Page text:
But this is not only to defend the prayers of the priest, his right to pray for you and to take part also, like any other Christian, in the divine liturgy: it is also directed towards each of those who come to confession. A confession is a meeting face to face with God, a confession should be prepared and made as though it was the confession which we will bring to God before our last hour and before our death, before we stand before God. Such confession cannot be made hastily with the awareness that time is running short. Yes, life is running short, time is running short, death is coming upon each of us, and judgement and this dread and glorious meeting with the Living God. But we must prepare carefully, come to con­fession thoughtfully, not simply assuming that, having confessed our sins, pou­red out our soul before God we will be in peace.

There are things to be done at times between confession and the reception of communion. There are relationships that must be put right, forgiveness to be asked, a preparation in prayers and brokenheartedness to be made. When do you ex­pect time will be found when your confession takes place in the course of the liturgy which has nothing to do with it, just before you receive communion? What if the priest, as is his duty, tells you that he cannot give you absolution unless you make your peace, unless you overcome hatred, unless you start a new life? Think of it, come on a Saturday evening, after the service there is time for confession; between the confession and communion there is time for thought, for a renewed appraisal of one’s life in the light of divine forgiveness and divine mercy and divine love. There is time to go to those whom we have wronged to ask for forgiveness, there is time to prepare oneself in a new way to meeting Christ, not a judge, but as the Saviour.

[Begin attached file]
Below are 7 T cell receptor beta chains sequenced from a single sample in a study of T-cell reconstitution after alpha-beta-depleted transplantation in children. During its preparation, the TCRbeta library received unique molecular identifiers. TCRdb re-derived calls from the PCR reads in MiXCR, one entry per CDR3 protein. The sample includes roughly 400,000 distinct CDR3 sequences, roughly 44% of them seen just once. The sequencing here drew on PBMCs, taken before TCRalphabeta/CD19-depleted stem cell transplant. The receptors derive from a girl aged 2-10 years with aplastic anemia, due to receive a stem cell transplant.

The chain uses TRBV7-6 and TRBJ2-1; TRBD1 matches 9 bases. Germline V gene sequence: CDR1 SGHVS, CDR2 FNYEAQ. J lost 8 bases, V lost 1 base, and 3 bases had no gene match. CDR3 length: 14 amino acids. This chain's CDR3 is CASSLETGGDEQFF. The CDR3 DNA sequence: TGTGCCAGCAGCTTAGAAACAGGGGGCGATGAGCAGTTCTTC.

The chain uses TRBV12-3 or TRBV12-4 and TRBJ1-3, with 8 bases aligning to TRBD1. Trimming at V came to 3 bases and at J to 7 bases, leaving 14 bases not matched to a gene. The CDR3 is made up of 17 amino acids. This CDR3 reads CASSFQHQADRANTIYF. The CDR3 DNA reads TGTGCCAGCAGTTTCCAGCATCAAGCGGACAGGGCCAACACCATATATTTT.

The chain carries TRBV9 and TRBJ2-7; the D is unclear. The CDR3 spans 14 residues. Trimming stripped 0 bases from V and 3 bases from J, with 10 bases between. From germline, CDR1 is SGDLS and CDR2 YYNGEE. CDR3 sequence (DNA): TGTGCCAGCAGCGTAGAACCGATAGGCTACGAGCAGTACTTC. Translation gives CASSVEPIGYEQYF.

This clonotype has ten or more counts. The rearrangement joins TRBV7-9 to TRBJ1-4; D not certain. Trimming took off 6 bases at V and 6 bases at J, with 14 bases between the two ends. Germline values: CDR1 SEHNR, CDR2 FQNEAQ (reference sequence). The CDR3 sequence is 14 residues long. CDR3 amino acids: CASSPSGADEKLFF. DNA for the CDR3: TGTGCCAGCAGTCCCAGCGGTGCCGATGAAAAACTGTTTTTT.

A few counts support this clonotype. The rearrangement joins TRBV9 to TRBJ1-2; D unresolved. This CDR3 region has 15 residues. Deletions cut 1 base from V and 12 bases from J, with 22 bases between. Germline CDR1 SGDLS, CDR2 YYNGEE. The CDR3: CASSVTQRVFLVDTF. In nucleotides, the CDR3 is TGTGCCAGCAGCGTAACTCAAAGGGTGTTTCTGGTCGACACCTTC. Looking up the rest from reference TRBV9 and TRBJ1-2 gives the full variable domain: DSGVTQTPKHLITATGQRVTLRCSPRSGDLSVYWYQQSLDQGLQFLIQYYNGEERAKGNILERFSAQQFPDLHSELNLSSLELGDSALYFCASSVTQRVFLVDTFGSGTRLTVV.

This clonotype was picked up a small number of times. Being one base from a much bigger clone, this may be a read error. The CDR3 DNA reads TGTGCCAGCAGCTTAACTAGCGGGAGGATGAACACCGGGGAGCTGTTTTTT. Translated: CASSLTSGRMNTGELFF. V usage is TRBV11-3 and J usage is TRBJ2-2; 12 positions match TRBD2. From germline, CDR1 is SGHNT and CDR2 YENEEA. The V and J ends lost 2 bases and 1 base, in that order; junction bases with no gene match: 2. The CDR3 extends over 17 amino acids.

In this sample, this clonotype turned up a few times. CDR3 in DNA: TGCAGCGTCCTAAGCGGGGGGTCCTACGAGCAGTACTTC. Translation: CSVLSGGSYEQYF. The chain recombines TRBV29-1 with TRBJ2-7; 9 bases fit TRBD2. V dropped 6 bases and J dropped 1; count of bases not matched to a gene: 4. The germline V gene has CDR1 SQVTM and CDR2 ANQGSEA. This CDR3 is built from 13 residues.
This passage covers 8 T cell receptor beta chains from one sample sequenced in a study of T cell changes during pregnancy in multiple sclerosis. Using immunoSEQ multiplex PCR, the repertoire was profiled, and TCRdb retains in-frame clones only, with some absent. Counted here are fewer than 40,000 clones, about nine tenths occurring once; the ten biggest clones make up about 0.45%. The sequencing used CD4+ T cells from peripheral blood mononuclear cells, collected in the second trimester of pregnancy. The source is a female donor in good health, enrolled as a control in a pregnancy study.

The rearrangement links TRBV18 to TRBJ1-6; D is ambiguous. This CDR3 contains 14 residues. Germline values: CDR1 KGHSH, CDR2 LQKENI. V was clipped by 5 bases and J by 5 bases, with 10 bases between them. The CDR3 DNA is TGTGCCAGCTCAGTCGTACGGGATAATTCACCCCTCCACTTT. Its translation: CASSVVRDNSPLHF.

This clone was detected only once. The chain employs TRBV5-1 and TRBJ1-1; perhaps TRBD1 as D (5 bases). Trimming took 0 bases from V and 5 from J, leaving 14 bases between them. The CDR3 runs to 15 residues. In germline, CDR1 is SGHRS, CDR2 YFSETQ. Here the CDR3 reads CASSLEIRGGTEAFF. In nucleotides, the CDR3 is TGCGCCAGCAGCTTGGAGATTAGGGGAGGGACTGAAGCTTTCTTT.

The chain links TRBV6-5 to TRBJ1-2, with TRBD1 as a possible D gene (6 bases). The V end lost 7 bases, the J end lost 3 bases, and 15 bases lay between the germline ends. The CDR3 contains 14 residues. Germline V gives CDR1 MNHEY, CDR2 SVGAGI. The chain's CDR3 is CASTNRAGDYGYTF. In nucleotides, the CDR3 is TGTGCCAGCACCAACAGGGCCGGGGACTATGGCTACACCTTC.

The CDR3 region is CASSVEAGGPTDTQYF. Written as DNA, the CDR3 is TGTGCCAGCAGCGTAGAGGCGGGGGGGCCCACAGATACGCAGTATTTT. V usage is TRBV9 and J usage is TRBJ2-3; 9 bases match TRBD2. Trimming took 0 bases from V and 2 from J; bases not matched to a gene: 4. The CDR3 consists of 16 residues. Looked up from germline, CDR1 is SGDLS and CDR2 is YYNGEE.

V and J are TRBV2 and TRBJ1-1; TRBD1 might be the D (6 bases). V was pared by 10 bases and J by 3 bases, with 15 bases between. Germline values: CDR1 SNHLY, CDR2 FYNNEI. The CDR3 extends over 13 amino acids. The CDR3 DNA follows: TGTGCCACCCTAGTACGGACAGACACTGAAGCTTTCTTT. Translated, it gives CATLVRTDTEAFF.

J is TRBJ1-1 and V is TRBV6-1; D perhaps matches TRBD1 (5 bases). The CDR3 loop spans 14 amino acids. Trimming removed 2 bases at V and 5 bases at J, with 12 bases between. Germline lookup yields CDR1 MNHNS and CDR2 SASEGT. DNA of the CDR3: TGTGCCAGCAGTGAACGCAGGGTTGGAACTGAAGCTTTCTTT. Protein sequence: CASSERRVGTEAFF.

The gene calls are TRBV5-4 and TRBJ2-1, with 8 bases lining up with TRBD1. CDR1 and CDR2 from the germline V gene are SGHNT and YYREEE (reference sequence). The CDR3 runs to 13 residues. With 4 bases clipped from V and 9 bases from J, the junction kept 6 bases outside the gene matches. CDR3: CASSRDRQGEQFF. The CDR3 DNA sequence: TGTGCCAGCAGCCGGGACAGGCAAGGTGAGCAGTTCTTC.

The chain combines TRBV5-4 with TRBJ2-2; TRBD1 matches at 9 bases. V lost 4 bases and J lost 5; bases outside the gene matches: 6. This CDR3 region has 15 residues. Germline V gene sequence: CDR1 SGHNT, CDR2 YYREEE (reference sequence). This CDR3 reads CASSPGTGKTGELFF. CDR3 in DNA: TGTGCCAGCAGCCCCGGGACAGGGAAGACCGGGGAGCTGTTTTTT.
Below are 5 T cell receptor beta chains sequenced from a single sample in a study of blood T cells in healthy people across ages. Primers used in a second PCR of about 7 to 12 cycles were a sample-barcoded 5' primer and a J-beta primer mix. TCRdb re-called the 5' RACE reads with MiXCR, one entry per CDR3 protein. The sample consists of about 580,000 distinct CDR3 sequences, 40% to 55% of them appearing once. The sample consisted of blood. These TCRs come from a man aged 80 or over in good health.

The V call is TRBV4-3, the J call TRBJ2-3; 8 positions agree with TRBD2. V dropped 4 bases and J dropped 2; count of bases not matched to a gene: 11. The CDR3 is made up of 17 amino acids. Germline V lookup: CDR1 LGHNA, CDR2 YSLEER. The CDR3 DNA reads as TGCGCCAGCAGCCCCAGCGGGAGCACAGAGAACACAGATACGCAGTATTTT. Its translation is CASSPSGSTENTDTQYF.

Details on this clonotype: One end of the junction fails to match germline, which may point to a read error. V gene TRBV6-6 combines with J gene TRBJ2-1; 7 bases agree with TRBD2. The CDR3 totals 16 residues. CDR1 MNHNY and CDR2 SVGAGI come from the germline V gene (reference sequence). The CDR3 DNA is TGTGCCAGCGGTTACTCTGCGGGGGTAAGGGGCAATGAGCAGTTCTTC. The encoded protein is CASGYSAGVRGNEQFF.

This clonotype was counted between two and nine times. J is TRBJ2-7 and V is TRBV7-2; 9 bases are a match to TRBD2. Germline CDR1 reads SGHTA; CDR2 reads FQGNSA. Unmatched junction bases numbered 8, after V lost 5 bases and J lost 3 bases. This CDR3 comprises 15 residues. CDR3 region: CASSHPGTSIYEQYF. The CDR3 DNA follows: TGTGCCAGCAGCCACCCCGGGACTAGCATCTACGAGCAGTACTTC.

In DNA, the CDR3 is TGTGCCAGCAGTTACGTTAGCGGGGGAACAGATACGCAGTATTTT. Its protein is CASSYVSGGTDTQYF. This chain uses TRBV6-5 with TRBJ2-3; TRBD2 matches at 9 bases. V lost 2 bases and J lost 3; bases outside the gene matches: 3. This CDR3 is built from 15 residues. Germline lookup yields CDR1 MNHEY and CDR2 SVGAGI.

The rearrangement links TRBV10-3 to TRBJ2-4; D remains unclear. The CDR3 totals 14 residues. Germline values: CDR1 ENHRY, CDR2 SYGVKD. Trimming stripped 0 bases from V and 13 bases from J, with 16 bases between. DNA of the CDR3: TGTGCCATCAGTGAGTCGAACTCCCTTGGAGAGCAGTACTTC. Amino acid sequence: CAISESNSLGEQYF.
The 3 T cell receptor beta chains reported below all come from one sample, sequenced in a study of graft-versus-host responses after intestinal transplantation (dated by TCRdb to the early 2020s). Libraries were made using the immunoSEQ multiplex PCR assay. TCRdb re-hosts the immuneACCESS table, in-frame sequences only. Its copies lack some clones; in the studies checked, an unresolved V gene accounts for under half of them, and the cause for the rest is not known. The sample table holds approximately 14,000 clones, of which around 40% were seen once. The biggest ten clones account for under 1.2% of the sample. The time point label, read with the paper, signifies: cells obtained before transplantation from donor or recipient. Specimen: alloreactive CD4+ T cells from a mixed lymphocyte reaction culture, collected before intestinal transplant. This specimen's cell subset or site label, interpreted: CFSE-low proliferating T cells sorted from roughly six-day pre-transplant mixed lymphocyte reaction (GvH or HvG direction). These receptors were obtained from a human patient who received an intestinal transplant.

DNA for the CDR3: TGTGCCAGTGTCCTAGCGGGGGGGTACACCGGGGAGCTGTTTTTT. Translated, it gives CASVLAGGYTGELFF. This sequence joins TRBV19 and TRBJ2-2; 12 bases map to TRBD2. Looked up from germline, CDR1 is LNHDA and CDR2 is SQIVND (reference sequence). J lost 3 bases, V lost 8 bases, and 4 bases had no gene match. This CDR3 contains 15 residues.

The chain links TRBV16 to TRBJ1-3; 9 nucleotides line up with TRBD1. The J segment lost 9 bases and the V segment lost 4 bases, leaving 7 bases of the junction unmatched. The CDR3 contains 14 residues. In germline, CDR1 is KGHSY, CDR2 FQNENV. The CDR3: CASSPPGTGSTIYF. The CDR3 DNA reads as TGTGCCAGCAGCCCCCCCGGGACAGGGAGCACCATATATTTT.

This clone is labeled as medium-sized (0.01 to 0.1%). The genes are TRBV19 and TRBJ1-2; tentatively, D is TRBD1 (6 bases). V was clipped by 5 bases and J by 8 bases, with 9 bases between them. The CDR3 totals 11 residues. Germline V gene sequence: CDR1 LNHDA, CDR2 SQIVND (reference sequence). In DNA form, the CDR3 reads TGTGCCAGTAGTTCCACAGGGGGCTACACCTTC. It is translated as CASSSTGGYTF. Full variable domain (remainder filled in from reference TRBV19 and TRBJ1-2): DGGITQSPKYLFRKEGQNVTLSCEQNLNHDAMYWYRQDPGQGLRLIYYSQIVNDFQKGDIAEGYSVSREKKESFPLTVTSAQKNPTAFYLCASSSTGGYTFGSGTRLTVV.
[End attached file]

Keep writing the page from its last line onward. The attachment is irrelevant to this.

All this is part of the mystery of the Church’s life, all that is part of true concern for one’s own salvation. And beyond this own salvation, for the cross, and the life, and the blood, and the death of Christ, that it should not have been spilled in vain because we, indifferently, thoughtlessly behave in the face of the crucified Son of God. Remember that charity to God is inseparable from concern, charity for one another. Remember that the feast of the holy litur­gy is a mystery of love and that love mist be accomplished, fulfilled in every detail, in the silence which we keep so that others may pray peacefully, in a de­cency of behaviour, in the concern for one another, including the celebrating priest, and only then shall it become love capable of pouring out of this church into the world to bring a new dimension of concern, of depth, of love and of sacrifice into a world that is cold, indifferent and greedy. This is the message of the Liturgy for us. Let us receive it and let us fulfil it so that God may rejoice that He has lived, that He has died and that we have received from Him abundance of life through His death and understanding in the ways of love through His example and teaching. Amen.